In an agreement with the Justice Dept., Caddell Construction Co. has paid a $2-million penalty to settle criminal fraud charges that the company intentionally made false statements to the Dept. of Defense concerning a small firm with which Caddell worked on three military construction projects.
Under the agreement, announced on Dec. 27, Justice will not prosecute Montgomery, Ala.-based Caddell for its allegedly improper pay requests to DOD that included the false information. Justice noted Caddell’s “substantial cooperation,” voluntary disclosures and improvements in its reporting systems and in compliance training and oversight. The agreement extends for two years.
The company made the payment to the Justice Dept. on Jan. 7.
According to the non-prosecution agreement, from 2003 to 2005 Caddell obtained about $1.2 million from DOD under the department’s mentor-protégé and Indian incentive programs, although some company officials knew that statements included in the funding requests were false.
Caddell said in a statement: “This settlement follows a thorough internal investigation by outside counsel for Caddell into its payments from these two programs. Caddell also made a series of voluntary disclosures to the Dept. of Justice and fully cooperated with the department’s own investigation. The company is pleased to resolve these past issues and move forward with the business of providing high-quality construction services to its customers, including the federal government.”
DOD’s mentor-protégé program provides incentives for large contractors to help small disadvantaged firms develop as businesses. The incentives include DOD reimbursement for costs the mentor incurs for help it provides to the protégé. Under the Indian incentive program, DOD pays a prime contractor 5% of the sums the prime pays to a Native American-owned subcontractor on a project.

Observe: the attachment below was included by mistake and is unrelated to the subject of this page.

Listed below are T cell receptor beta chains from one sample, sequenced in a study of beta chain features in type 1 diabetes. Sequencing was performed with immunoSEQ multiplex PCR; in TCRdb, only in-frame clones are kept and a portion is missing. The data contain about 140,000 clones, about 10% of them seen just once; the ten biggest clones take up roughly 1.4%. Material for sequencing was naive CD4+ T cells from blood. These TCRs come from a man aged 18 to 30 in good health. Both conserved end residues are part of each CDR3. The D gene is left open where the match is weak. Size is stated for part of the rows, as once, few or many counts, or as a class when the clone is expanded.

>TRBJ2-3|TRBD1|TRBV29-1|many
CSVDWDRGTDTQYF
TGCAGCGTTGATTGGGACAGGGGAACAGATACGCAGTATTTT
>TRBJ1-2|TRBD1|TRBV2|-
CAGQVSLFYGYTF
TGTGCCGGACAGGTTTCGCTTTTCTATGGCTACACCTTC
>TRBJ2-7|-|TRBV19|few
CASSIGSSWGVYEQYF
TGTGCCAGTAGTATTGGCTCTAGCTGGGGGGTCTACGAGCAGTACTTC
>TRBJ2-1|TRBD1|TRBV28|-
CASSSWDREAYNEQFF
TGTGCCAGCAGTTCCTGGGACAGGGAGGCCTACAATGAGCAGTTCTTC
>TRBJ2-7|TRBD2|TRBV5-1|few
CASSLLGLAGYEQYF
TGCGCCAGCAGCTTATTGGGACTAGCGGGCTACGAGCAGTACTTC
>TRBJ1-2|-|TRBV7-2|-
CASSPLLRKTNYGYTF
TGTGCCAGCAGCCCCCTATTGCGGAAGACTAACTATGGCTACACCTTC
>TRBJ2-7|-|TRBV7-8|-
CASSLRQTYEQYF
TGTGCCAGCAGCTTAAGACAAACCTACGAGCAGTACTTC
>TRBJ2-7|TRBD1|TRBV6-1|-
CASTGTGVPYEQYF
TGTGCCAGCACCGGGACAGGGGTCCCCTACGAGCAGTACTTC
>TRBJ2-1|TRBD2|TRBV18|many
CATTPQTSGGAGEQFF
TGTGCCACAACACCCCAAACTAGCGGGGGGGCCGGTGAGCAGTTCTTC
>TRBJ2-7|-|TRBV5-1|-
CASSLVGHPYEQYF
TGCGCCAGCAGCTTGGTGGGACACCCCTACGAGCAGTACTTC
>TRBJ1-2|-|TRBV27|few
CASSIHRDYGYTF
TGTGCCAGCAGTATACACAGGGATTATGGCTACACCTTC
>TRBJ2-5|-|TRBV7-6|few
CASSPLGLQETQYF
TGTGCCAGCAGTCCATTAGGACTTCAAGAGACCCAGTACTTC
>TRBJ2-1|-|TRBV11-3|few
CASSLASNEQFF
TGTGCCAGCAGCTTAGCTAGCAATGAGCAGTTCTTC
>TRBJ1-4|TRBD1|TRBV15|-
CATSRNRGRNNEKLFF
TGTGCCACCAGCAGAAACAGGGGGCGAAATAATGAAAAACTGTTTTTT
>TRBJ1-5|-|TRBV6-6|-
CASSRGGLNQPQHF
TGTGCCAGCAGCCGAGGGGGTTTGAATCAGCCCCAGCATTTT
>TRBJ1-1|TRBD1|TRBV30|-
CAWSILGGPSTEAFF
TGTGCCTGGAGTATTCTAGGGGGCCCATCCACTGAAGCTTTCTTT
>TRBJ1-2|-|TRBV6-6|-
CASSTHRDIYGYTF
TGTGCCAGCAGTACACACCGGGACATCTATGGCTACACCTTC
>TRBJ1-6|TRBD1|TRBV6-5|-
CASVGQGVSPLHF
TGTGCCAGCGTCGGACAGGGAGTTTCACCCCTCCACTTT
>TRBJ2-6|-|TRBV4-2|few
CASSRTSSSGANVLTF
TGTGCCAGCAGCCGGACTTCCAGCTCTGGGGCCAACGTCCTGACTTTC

In 2003, Caddell entered an agreement with Mountain Chief Management Services Inc. under the mentor-protégé program for two construction projects at Fort Bragg, N.C., that DOD had awarded to Caddell.
Mountain Chief, headquartered in Babb, Mont., is certified as a Native American, woman-owned and economically disadvantaged small business. Caddell’s two Fort Bragg contracts totaled more than $130 million.
According to the Caddell-Justice Dept. agreement, from about February 2004 through March 2005, Caddell submitted more than 20 requests to DOD seeking payments for the Fort Bragg contracts, claiming the company had incurred reimbursable costs for help it provided to Mountain Chief.
The requests included time sheets listing hours some Caddell employees purportedly spent providing help to Mountain Chief. But the agreement says Mark L. Hill, Caddell’s former mentor-protégé coordinator, and another company official, identified in the agreement as “Company Executive A,” knew that “the payment requests significantly overstated the amount of developmental assistance that [Caddell] had provided to Mountain Chief.”